·      The consultation allowed parents to be aware of the risk to the school’s future. It has created high levels of interest in the area but has not resulted in any children applying to join or re-join the school.

 

2)  Educational Standard

·      The Corporate Director explained the timeline of events, beginning when the Federation Governing Board approached the Council in March 2022 for discussions about the future viability of the school. On 16th June 2022 the Chair of the Federation Board contacted the local authority to confirm the governing board’s discussions, which were as follows:

On 15th June the Upper Nidderdale Federation Governing Board took the difficult and brave decision to ask for consultation to consider closing Fountains Earth CofE Primary School in Lofthouse (FEL).  The decision has been reached after several months of discussions with yourselves and at the new Federation governor meetings. We understand that this conversation pre-dates the formation of Upper Nidderdale Federation Governing Body. We have looked at the facts and figures around the school including educational targets, the social and emotional welfare of the children, pupil numbers and sensibly, budget impact.   I have visited the school to meet staff and pupils so that I have first-hand experience of the school. The fact that the school is delightful makes this decision even more difficult.  The Vice Chair also visits on a regular basis to monitor safeguarding.

 

We feel that we have considered all the facts carefully and diligently.  With only 11 pupils (14 potentially next year, 11 thereafter) of mixed age groups, it is impractical to achieve and maintain the right educational standards and meet the emotional and social needs of the children adequately, and certainly not to the outstanding level that we ( our headteacher, leadership team and Governors) aim for.  In affect we are failing our children.

 

It is also worth noting that we have tried but failed to find another viable alternative to closure. Our headteacher and her staff are giving the children support beyond the provision of one teacher and one teaching assistant, with subject leads monitoring educational progress and supporting on a regular basis. We are aware that due to a lack of pupils there is a disparity, a lack of peers for the children of each age group to have fully enriched and constant age-appropriate learning, and the correct environment for good social and emotional support and development.  The Federation Fridays are having a tremendous positive impact but can only work for subjects such as PE and music, not the full curriculum and further illustrates why the school is not viable, when we are having to take Fountains Earth children to St Cuthbert's to help support their needs.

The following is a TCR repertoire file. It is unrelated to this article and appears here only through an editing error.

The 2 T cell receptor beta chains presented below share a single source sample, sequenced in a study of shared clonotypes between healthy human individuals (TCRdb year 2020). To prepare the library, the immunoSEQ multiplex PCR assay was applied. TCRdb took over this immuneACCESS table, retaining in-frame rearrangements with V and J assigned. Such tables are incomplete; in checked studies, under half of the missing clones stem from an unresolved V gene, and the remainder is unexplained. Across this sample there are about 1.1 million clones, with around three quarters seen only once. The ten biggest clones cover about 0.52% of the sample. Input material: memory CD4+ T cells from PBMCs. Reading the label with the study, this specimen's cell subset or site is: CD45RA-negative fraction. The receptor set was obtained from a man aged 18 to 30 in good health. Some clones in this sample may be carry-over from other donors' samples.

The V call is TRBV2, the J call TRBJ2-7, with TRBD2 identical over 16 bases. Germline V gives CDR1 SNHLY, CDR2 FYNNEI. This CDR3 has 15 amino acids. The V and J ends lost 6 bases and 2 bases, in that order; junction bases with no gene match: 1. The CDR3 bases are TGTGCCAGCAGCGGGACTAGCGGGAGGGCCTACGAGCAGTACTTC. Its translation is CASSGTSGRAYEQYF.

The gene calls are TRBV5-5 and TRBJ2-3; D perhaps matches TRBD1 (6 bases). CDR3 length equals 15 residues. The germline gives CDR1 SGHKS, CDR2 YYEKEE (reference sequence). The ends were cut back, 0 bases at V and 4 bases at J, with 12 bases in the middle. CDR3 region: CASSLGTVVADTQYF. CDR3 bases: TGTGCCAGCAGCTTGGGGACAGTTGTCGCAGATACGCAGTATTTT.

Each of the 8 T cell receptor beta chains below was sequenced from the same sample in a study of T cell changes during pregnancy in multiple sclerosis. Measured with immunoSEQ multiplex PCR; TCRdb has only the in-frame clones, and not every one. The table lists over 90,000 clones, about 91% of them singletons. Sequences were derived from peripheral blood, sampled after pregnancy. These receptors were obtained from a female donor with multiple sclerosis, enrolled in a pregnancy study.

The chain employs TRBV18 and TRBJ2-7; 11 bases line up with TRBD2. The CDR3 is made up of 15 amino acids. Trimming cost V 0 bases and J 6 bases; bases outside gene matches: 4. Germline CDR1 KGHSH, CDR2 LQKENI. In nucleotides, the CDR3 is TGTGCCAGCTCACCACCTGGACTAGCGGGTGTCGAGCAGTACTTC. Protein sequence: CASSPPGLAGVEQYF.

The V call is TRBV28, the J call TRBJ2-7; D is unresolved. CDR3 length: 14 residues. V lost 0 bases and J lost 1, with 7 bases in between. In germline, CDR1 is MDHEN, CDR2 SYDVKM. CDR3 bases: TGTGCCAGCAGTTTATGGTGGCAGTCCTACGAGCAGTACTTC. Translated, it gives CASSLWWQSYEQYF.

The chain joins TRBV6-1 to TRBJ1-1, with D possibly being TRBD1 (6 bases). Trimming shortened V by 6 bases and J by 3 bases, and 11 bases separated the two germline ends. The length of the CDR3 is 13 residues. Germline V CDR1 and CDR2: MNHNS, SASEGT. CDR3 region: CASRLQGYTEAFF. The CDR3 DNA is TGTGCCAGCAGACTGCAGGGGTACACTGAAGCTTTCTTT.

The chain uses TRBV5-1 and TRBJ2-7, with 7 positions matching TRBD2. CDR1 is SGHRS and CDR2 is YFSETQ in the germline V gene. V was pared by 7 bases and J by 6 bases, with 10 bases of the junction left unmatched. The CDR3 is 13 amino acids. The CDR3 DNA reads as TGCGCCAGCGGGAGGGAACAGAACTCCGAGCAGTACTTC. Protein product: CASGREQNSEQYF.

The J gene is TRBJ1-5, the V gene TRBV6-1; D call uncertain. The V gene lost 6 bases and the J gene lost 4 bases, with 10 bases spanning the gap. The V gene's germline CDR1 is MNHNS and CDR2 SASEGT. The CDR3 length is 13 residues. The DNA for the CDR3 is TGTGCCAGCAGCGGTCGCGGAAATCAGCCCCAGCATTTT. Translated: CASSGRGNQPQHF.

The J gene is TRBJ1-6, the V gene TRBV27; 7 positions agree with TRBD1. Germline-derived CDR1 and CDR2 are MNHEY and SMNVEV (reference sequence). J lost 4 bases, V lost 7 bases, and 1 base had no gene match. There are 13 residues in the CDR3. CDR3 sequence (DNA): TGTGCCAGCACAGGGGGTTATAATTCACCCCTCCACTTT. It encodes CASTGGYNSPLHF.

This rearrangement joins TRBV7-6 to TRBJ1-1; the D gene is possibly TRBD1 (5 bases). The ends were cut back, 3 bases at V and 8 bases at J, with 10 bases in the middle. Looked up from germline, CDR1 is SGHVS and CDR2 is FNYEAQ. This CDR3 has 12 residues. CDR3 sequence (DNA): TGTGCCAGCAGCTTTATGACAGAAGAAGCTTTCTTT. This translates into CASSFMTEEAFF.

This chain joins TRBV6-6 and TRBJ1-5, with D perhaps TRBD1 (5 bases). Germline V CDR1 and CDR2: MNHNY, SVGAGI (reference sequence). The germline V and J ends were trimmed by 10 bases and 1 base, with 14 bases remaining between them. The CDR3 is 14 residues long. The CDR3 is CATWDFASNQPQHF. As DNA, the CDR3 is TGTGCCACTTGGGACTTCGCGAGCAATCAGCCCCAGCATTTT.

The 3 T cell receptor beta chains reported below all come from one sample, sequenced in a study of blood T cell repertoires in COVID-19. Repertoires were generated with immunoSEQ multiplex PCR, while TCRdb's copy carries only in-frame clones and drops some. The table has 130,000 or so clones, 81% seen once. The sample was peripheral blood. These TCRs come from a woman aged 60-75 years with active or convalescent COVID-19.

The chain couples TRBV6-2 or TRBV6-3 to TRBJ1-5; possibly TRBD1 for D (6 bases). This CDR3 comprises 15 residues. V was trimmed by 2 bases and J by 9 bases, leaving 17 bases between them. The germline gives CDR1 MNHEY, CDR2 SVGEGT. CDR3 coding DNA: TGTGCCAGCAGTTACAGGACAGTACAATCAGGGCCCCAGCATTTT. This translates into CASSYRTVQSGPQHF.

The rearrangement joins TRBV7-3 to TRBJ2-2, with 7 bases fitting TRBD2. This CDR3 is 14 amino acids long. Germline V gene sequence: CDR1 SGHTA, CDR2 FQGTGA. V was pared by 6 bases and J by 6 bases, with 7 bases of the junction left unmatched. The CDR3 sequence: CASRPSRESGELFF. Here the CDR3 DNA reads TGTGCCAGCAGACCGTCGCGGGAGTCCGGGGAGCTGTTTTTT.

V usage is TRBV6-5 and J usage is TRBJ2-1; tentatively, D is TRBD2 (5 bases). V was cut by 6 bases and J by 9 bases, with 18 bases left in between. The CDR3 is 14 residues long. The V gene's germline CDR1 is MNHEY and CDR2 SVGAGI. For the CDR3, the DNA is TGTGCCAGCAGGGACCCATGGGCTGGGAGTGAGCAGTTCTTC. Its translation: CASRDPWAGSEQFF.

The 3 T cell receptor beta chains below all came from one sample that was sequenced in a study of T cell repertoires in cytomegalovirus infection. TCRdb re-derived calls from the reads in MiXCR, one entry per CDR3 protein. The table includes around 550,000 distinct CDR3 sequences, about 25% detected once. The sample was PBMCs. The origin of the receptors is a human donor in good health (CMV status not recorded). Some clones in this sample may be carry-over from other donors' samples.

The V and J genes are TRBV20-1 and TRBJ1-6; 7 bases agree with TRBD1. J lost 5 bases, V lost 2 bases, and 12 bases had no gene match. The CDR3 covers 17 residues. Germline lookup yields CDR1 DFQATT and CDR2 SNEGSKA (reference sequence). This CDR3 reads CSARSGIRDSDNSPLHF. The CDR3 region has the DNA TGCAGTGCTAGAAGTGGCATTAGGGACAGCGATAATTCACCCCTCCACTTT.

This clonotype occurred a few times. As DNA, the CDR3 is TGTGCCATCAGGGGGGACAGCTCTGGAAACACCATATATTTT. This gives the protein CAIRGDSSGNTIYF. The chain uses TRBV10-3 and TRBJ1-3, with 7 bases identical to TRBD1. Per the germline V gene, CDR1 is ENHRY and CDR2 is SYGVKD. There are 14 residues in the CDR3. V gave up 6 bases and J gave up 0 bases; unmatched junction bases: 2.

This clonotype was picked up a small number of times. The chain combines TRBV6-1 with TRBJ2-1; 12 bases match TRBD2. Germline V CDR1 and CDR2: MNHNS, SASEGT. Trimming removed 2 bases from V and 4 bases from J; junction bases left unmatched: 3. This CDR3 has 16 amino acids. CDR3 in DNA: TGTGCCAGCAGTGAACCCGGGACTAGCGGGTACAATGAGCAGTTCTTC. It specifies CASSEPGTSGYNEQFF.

·      The Corporate Director explained to the Committee that the Governors informed parents of this decision and as a result of feedback about the forecast pupil numbers, they withdrew their request and worked with the community to establish whether there were more pupils in the area.  The following email was sent to an NYC officer 20th July 2022:

“I thought I would put this officially in writing to you.  We are withdrawing our application for Consultation for Fountains Earth Primary School whilst we review new information.  Parents and the wider community including the Parish Council and Cllr Andrew Murday will be informed now.” 

 

·      The school was inspected on 29th June 2022 and the report published by Ofsted on 21st September 2022. The LA recognise the challenges faced by leaders of very small schools to ensure that children access age-appropriate curriculum and support and that they have a range of experiences and ample opportunities to develop socially and emotionally alongside peers. This challenge becomes greater as pupil numbers reduce, but it has not been stated that the education is inadequate.

·      The added challenge faced by Fountains Earth to recruit and retain a skilled, permanent class teacher to teach across 3 curriculum phase (Early Years, Key Stage 1 and Key Stage 2) has been difficult and has not been possible over recent years. Over time, this will impact on pupil outcomes.

·      During the statutory school organisation process, information has been provided about pupil numbers, school finances and education performance.

·      Any discussions with the school community about potential school closure will create uncertainty and the experience of schools within North Yorkshire shows that the consultation process itself can lead to pupil movement.  In this case however, the request to consult was withdrawn, then pupil numbers declined, and this led to Governors returning to the Council again in the autumn of 2023 to request consultation for the second time as a result of there being no pupils on roll.

 

3)  Financial